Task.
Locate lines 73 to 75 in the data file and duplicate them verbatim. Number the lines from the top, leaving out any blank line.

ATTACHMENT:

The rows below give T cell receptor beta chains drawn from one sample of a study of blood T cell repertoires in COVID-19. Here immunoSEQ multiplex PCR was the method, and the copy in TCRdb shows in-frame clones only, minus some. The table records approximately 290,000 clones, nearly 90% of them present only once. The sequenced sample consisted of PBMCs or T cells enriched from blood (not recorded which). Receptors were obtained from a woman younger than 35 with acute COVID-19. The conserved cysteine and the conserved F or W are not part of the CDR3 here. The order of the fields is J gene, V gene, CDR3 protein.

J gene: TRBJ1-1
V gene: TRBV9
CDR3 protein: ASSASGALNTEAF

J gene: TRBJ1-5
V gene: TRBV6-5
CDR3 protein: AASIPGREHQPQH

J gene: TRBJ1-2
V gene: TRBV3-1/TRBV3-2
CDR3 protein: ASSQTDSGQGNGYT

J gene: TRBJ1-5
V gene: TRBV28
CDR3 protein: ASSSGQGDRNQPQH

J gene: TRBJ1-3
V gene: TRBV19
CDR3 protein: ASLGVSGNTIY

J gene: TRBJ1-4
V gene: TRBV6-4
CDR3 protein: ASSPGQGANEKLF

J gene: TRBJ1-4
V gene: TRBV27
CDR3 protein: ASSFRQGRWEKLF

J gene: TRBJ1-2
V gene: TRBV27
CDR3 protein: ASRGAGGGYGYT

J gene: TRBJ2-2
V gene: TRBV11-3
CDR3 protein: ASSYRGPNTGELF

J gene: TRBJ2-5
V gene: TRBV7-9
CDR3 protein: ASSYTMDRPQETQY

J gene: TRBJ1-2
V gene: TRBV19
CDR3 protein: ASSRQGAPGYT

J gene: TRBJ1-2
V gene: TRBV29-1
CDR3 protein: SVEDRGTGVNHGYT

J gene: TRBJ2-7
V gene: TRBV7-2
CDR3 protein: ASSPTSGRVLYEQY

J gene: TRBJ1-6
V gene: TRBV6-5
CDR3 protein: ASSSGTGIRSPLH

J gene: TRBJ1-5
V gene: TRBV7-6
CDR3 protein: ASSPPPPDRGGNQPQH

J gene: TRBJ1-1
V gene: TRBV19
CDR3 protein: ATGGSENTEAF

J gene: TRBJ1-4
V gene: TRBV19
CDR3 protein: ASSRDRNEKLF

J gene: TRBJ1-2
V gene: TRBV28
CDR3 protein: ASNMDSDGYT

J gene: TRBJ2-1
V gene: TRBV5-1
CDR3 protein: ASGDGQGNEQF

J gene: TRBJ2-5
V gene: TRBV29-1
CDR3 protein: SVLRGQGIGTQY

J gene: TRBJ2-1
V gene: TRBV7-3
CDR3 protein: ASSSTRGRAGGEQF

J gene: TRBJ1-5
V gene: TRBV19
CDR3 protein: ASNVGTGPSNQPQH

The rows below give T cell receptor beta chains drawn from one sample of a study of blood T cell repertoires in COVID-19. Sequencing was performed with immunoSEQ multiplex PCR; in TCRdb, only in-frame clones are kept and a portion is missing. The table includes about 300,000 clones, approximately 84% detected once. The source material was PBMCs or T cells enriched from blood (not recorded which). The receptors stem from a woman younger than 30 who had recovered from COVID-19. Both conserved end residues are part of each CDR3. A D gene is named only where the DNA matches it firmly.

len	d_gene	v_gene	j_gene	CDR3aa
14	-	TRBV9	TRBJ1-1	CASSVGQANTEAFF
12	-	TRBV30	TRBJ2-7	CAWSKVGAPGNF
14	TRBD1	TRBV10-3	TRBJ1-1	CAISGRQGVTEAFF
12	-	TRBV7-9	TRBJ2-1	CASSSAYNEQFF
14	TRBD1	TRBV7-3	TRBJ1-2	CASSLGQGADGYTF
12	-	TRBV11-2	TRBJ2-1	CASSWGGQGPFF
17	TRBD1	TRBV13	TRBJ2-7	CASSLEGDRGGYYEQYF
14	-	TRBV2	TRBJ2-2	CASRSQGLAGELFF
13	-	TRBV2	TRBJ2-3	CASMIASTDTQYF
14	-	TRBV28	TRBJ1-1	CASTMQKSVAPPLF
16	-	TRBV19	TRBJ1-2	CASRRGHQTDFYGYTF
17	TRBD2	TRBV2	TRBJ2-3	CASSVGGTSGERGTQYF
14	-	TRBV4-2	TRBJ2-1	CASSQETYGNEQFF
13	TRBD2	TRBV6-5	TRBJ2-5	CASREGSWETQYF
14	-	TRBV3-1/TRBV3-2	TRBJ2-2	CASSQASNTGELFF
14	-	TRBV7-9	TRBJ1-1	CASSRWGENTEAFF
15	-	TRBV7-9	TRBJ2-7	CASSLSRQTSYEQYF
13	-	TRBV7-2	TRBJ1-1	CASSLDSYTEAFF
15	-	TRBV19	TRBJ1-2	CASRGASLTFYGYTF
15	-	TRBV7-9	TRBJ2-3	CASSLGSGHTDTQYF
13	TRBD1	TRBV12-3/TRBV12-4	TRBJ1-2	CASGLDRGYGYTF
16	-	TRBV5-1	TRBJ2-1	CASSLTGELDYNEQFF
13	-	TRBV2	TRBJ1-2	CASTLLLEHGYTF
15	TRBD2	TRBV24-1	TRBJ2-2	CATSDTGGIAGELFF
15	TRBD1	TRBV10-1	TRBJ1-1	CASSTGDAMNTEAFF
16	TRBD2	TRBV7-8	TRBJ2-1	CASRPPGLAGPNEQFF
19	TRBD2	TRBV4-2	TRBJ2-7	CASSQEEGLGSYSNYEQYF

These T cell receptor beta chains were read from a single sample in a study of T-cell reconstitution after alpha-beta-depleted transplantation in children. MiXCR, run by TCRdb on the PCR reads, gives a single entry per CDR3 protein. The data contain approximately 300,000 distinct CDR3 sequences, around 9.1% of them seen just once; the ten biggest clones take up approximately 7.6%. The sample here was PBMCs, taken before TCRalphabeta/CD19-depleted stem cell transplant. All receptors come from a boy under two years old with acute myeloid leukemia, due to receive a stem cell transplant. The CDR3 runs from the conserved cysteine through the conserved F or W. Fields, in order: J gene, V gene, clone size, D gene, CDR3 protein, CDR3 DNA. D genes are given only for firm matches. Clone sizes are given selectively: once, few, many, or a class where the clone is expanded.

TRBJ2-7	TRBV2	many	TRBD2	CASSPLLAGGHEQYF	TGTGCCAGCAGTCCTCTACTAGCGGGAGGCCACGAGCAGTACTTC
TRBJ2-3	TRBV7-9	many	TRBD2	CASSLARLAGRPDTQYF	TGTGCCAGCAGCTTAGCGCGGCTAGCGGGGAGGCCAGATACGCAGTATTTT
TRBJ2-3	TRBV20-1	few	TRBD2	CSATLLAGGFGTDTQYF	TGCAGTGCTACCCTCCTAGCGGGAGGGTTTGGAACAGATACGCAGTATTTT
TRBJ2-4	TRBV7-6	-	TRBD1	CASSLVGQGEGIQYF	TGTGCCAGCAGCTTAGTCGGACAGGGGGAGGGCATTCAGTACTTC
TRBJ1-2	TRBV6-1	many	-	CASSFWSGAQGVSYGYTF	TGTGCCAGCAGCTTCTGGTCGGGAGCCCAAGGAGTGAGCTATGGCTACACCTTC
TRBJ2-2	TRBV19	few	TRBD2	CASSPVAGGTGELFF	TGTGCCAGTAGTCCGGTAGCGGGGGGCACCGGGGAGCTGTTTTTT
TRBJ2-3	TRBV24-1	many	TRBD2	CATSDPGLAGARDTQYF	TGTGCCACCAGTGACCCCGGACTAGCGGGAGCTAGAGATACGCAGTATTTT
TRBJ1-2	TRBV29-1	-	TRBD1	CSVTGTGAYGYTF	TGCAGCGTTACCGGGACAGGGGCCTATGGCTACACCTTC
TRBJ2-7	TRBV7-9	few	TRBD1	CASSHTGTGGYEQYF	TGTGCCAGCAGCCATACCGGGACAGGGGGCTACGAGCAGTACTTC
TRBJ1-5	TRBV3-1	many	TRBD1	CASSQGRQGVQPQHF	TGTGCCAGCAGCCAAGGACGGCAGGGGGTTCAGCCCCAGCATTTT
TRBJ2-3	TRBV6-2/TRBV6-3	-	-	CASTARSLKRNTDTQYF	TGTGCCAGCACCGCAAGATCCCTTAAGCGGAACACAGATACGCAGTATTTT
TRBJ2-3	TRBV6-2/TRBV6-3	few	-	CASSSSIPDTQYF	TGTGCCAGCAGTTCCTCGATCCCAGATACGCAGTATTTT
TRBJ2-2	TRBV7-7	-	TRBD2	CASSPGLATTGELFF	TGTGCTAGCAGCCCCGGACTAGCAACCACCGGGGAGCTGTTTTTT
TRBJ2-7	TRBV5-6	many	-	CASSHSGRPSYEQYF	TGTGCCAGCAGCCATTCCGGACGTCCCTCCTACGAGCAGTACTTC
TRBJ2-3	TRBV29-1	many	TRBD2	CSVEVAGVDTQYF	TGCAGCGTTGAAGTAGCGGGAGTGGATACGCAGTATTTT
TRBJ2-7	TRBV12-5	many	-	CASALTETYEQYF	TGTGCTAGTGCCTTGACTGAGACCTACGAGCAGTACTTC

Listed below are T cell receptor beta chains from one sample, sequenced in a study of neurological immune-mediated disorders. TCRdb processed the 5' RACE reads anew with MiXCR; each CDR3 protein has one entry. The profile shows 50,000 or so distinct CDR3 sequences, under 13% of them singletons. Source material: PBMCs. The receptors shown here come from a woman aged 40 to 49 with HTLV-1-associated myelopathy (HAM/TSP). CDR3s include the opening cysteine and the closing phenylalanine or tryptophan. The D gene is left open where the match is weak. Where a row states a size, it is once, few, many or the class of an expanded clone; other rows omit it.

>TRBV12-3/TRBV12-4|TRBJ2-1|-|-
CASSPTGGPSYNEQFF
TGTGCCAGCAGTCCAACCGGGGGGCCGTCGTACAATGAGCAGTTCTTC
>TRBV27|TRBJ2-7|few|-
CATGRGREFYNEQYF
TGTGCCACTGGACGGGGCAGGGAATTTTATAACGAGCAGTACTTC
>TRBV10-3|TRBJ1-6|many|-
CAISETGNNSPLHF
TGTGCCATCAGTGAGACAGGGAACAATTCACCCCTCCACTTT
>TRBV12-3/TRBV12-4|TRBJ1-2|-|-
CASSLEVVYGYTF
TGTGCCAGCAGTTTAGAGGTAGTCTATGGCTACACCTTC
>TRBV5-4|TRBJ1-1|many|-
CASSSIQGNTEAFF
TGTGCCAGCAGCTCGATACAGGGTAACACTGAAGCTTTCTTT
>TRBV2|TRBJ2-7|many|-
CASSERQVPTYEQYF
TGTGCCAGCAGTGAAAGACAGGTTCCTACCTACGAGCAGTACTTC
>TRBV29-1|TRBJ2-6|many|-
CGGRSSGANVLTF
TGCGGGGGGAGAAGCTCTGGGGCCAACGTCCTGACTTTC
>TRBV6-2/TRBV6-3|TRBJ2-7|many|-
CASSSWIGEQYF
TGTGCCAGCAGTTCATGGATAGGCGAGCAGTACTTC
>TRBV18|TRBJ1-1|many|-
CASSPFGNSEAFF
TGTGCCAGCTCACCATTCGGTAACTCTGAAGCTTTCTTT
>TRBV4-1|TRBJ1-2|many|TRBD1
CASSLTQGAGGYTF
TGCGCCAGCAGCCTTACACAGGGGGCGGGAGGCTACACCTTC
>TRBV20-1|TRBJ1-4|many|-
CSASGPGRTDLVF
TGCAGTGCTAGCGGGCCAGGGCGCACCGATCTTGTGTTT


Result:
12	-	TRBV7-9	TRBJ2-1	CASSSAYNEQFF
14	TRBD1	TRBV7-3	TRBJ1-2	CASSLGQGADGYTF
12	-	TRBV11-2	TRBJ2-1	CASSWGGQGPFF